A study done at the University of Medical Sciences looked into this theory by evaluating dental age and cervical vertebral maturation in healthy controls, ADHD-individuals not taking medication, and ADHD-individuals who have been treated with MPH for 1-3 years. In their study, researchers used these two measures to compare skeletal development of each individual at controlled chronological ages and compared the different groups against each other. Upon analysis, they found no significant difference in skeletal age based on diagnosis or MPH treatment, though they did find differences based on sex and age, which they adjusted the data to accommodate. Overall, results showed that the presence of MPH was not having a large effect on skeletal development (Tehranchi et. al, 2018), indicating that growth rate”at least skeletal growth rate”is not significantly stunted by use of MPH. That being said, a common reported side effect of MPH and AMPH medications is a decrease in appetite, which can lead to weight loss or prevent appropriate weight gain. This could contribute to the fear of stunted growth, as studies have shown a significant relationship between ADHD-individuals taking MPH treatments and a lower BMI, as well as overall body weight when compared to healthy controls (McCarthy et. al, 2018). This, thankfully, is a much easier issue to address individually and on a case-by-case basis than impaired skeletal growth would be. Low BMI and body weight can be addressed by something as simple as altering diet and exercise regimes and controlling/monitoring caloric intake.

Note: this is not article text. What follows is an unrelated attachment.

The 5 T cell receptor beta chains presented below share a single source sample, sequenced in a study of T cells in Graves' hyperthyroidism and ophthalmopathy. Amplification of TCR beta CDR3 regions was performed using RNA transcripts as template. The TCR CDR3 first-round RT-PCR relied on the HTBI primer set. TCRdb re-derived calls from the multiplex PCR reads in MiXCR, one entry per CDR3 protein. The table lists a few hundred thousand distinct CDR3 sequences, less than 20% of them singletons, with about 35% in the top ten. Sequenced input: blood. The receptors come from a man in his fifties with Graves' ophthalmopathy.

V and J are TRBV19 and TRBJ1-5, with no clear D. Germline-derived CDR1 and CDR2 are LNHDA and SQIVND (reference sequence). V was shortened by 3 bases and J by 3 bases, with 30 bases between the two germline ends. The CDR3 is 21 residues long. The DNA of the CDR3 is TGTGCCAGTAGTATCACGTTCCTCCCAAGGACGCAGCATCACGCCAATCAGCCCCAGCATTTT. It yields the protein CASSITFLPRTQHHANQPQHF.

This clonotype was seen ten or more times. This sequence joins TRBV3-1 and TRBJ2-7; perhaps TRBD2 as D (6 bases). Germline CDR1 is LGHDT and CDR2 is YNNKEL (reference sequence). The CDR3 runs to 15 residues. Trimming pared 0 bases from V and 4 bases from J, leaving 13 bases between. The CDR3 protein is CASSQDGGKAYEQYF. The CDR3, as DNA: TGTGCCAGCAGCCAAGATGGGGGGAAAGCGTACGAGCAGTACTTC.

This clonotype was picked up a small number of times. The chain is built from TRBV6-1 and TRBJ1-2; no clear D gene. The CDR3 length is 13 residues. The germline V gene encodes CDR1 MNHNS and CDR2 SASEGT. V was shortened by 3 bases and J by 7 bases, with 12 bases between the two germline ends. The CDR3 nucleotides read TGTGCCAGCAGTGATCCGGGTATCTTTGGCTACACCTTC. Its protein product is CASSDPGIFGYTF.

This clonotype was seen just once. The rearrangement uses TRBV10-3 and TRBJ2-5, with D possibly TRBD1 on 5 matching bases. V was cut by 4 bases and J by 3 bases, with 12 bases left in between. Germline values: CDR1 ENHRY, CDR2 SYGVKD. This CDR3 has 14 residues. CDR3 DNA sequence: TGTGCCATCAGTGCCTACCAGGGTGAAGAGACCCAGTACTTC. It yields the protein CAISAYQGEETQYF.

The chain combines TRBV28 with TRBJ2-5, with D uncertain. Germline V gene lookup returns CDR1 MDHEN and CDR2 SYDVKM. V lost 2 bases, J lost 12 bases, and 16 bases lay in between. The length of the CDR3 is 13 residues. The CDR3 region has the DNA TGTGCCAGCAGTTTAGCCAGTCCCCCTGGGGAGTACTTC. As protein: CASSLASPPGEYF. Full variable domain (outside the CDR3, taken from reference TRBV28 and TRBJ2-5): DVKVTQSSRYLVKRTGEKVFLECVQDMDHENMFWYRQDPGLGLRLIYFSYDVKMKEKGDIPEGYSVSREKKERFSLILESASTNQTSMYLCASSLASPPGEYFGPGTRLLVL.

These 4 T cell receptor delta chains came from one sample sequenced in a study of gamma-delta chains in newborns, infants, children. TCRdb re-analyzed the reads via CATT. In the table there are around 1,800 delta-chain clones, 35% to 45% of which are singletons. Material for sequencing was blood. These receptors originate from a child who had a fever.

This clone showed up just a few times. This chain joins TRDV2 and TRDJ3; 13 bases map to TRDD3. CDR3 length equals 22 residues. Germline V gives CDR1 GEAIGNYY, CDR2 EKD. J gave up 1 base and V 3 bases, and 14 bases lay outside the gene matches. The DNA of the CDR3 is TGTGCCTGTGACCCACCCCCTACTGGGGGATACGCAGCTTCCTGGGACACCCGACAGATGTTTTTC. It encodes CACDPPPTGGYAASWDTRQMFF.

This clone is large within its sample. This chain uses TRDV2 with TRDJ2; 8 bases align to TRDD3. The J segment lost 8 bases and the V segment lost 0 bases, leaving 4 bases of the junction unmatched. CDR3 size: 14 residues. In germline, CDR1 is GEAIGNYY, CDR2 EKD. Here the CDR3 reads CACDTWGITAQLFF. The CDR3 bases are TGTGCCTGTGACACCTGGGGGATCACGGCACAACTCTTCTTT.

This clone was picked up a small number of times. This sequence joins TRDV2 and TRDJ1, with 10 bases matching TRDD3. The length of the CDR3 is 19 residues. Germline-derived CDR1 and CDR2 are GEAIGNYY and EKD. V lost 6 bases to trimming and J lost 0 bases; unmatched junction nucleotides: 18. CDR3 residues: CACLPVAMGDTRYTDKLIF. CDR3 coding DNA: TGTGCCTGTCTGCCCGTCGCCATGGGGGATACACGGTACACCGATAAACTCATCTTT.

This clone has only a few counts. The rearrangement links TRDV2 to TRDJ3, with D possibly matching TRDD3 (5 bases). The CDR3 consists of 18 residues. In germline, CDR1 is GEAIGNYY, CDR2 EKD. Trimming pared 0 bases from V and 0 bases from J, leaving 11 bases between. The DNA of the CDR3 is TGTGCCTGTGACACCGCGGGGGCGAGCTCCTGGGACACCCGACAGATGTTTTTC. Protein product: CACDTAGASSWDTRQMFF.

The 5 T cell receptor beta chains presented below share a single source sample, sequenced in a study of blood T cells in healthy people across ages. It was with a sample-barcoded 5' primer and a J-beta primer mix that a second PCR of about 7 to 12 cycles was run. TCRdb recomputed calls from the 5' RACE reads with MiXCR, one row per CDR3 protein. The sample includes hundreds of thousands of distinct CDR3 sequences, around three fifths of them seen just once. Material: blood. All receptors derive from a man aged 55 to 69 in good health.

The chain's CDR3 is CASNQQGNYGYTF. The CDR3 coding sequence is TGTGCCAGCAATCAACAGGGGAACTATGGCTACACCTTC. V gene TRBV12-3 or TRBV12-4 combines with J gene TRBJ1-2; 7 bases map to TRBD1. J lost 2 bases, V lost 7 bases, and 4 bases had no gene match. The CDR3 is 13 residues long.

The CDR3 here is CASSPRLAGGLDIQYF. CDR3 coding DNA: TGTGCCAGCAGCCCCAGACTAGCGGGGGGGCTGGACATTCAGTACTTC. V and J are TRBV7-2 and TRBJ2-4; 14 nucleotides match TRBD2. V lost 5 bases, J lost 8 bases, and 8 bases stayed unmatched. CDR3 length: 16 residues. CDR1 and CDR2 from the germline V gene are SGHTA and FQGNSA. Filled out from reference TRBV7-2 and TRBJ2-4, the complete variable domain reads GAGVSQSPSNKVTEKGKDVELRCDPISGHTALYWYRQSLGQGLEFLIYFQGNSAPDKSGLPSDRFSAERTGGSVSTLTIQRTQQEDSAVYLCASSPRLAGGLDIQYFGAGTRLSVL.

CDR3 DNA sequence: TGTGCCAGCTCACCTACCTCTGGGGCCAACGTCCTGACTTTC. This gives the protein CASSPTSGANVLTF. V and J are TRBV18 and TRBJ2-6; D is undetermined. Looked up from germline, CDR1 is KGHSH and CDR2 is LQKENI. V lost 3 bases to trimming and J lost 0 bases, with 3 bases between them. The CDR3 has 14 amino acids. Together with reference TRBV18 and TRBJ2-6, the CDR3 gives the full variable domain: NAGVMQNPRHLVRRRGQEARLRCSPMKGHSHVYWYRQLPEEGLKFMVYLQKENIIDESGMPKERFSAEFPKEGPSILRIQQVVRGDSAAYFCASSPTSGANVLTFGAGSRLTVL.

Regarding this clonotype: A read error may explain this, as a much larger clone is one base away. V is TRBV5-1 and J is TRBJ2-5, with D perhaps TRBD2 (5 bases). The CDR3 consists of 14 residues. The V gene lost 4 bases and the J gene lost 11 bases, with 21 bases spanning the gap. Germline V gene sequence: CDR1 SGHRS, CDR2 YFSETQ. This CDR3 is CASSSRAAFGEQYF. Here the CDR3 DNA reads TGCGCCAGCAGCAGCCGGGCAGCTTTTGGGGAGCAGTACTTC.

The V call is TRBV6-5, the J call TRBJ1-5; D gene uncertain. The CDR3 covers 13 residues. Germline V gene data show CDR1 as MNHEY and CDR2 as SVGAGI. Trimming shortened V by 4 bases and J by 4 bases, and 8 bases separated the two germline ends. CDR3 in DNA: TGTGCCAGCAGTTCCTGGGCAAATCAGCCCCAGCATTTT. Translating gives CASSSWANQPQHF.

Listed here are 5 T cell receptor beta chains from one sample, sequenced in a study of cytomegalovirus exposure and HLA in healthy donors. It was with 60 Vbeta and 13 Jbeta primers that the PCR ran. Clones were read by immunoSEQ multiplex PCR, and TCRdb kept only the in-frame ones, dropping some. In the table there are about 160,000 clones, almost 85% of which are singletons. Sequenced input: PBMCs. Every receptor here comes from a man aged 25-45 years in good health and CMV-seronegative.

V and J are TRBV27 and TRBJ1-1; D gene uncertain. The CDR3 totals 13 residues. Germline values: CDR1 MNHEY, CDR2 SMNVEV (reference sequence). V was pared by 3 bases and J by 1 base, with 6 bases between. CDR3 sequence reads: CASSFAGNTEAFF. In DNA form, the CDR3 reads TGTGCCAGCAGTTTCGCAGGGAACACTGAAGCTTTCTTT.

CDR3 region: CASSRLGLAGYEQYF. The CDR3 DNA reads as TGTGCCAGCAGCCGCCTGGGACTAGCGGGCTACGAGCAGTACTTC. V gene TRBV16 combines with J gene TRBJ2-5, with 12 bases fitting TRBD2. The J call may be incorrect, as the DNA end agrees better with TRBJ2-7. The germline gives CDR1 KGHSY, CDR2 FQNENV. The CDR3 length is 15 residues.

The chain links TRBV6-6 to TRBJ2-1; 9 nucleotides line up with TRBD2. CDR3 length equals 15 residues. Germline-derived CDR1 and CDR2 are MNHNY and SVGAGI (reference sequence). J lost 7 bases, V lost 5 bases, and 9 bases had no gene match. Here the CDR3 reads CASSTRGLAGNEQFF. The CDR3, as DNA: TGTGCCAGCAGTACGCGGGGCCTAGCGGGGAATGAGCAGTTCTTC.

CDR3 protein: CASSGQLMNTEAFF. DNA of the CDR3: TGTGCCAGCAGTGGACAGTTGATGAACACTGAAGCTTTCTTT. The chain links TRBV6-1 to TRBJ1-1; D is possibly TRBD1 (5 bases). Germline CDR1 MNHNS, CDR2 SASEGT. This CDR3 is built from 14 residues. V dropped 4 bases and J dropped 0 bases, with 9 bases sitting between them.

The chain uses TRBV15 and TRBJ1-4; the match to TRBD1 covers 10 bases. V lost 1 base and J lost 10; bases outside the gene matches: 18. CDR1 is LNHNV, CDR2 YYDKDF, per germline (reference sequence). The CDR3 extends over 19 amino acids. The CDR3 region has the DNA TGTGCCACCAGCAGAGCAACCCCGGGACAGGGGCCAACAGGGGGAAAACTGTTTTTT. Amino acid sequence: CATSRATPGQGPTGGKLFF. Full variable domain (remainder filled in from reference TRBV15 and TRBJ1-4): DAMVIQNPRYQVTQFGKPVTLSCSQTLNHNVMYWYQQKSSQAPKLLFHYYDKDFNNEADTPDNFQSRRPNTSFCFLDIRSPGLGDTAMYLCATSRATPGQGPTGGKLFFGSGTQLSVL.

Children may have a diminished appetite, but the lower average BMI that results can be counteracted by more foods that can help maintain a healthy body weight. Skeletal growth deficiencies would be much harder than this to address and would increase the risks of taking MPH dramatically. Coinciding with that fear of growth deficiencies, many people have concerns regarding suppressed neural growth and believe that use of prescription stimulants can stunt cortical thickening and thinning. During normal neural development, the thickness of the cerebral cortex increases to a certain point before slowly starting to thin, usually around age 7 or 8, as an expected marker of typical aging (Shaw et. al, 2011). It has been found that ADHD itself can have a negative effect on cortical development, and that individuals with the disorder on average display increased rates of cortical thinning (Narr et. al, 2009). Many believe that MPH medications can affect that nuanced development even further. Studies conducted by the National Institution of Mental Health (NIMH) and the David Geffen School of Medicine at UCLA have shown that while it does appear that ADHD individuals have lower total brain volumes on average and lower volumes of gray matter, there is nothing that indicates detrimental effects of MPH administration on cortical mantle development.